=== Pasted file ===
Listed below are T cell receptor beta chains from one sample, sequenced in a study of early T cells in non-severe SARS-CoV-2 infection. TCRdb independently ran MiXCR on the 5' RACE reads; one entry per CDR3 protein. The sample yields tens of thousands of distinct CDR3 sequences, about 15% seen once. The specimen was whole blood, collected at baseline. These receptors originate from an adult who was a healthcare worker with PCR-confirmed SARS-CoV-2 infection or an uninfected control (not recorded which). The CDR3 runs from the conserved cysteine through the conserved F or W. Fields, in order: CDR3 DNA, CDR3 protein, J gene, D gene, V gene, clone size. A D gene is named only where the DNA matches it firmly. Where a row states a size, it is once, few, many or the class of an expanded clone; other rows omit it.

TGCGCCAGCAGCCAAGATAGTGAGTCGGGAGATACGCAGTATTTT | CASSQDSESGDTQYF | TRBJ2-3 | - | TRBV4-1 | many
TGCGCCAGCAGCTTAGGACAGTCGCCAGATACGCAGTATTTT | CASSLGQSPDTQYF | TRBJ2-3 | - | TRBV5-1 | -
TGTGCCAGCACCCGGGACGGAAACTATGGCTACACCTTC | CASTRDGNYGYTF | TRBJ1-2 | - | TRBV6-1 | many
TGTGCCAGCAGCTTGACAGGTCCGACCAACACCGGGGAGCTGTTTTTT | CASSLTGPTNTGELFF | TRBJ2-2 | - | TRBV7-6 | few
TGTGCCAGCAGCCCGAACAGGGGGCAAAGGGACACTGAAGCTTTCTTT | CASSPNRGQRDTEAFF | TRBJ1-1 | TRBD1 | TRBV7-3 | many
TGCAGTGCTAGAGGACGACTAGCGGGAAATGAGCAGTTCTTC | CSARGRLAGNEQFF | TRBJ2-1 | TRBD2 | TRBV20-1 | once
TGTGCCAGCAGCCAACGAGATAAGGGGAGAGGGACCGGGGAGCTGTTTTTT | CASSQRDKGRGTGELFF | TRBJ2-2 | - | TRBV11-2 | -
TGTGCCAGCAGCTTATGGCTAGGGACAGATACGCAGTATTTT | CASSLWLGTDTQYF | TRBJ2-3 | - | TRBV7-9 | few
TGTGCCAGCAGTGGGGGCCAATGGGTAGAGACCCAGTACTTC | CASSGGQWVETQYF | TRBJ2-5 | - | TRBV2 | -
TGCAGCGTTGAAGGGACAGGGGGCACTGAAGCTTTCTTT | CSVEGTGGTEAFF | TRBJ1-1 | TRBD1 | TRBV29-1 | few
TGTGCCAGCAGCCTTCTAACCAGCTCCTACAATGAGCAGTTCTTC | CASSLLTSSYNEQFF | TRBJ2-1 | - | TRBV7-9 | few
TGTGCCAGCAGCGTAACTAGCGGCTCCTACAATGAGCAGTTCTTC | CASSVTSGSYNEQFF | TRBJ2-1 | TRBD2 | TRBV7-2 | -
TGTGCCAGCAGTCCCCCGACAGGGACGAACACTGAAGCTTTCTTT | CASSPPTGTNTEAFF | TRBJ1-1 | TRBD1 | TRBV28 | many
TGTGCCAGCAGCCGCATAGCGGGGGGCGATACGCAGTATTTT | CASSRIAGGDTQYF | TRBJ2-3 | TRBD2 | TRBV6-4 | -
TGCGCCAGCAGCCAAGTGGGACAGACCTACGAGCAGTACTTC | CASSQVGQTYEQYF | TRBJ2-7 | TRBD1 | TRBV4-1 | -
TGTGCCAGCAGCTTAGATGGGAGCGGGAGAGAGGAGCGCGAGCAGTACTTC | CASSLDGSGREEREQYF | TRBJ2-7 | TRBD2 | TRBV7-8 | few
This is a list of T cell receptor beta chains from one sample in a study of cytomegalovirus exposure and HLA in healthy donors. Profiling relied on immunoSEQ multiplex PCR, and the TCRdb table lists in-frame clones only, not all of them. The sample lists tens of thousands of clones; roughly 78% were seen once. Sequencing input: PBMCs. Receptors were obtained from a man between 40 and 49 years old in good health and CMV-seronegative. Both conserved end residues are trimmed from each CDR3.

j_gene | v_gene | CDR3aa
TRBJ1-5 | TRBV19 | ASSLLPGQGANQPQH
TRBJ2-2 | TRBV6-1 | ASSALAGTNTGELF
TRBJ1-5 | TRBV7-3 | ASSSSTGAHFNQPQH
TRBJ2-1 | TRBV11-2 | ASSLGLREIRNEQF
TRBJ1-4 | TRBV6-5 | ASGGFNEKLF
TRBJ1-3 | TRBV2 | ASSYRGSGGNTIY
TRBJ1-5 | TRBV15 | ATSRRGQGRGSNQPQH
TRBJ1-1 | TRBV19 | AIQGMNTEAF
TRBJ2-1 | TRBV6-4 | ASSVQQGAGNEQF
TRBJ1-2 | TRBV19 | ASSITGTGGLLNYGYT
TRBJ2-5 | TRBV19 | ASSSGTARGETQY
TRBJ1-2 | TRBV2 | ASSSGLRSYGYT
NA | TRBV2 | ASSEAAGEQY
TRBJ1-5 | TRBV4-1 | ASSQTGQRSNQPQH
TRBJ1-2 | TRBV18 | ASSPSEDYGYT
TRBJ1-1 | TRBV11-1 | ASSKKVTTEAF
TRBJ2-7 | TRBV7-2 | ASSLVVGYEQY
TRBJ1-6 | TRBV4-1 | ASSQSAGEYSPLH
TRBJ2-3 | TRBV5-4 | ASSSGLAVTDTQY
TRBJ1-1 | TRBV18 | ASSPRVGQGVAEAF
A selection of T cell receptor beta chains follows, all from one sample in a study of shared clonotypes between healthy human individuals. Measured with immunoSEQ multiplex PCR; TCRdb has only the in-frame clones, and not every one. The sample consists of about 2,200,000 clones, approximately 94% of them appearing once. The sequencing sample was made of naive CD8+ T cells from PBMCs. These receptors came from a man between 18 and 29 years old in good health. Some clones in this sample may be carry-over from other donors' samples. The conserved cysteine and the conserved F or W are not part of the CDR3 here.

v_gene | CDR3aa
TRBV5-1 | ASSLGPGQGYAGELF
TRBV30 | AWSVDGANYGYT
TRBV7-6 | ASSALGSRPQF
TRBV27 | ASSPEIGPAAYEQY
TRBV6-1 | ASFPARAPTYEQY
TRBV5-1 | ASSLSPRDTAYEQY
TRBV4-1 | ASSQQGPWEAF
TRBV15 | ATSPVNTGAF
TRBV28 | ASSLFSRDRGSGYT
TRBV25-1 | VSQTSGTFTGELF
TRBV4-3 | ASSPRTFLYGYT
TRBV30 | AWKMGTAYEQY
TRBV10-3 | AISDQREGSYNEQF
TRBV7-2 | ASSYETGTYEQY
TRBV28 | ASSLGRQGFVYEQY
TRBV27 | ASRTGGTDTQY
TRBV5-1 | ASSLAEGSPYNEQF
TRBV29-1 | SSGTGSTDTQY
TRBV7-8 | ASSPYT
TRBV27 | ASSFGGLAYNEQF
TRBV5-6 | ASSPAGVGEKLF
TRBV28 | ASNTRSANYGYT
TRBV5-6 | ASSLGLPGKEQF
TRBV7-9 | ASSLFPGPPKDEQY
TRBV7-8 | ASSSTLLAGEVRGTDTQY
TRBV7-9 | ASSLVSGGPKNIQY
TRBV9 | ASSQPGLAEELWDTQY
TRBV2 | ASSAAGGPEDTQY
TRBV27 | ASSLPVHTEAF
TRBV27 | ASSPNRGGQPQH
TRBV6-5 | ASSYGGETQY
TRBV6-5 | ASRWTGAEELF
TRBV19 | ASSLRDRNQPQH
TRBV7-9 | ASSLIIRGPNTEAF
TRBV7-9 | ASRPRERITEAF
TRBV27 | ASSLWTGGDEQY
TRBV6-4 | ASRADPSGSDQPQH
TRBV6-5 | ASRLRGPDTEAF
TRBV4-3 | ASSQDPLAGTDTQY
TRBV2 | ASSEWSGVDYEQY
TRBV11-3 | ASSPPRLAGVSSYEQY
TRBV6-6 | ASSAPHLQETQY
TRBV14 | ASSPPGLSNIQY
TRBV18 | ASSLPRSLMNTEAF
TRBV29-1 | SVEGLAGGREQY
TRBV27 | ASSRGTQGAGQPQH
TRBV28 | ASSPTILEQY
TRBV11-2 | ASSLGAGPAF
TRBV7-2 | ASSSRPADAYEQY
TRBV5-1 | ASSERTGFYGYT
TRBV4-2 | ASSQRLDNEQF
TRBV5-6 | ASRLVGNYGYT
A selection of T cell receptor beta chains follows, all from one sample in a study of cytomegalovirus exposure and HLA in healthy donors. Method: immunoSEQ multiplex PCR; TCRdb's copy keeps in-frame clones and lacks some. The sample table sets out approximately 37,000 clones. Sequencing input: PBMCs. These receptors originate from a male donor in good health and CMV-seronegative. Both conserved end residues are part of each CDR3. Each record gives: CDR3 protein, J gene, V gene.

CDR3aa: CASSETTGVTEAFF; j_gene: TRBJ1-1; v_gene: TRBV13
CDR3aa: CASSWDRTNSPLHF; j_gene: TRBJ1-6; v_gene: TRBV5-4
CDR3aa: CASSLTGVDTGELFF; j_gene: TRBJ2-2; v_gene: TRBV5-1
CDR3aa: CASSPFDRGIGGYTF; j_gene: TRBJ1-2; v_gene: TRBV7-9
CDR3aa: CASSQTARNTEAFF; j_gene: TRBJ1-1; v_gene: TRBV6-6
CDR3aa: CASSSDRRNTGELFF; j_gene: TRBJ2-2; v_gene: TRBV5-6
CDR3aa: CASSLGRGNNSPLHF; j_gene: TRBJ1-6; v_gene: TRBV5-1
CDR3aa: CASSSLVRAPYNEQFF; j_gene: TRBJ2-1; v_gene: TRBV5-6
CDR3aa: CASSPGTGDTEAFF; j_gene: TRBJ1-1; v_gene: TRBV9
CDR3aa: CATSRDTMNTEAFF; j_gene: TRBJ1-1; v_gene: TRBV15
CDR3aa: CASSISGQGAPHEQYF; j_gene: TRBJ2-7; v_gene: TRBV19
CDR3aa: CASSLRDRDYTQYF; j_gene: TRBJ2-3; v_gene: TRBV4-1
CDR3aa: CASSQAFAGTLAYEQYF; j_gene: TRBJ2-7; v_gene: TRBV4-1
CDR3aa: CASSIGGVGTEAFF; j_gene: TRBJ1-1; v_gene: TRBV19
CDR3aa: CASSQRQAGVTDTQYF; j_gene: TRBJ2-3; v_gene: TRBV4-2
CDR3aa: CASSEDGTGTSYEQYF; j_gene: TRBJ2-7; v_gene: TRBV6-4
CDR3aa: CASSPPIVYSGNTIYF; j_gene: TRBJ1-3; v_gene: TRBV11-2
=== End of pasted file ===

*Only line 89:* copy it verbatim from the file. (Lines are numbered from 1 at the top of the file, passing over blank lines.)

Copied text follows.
TRBV11-2 | ASSLGAGPAF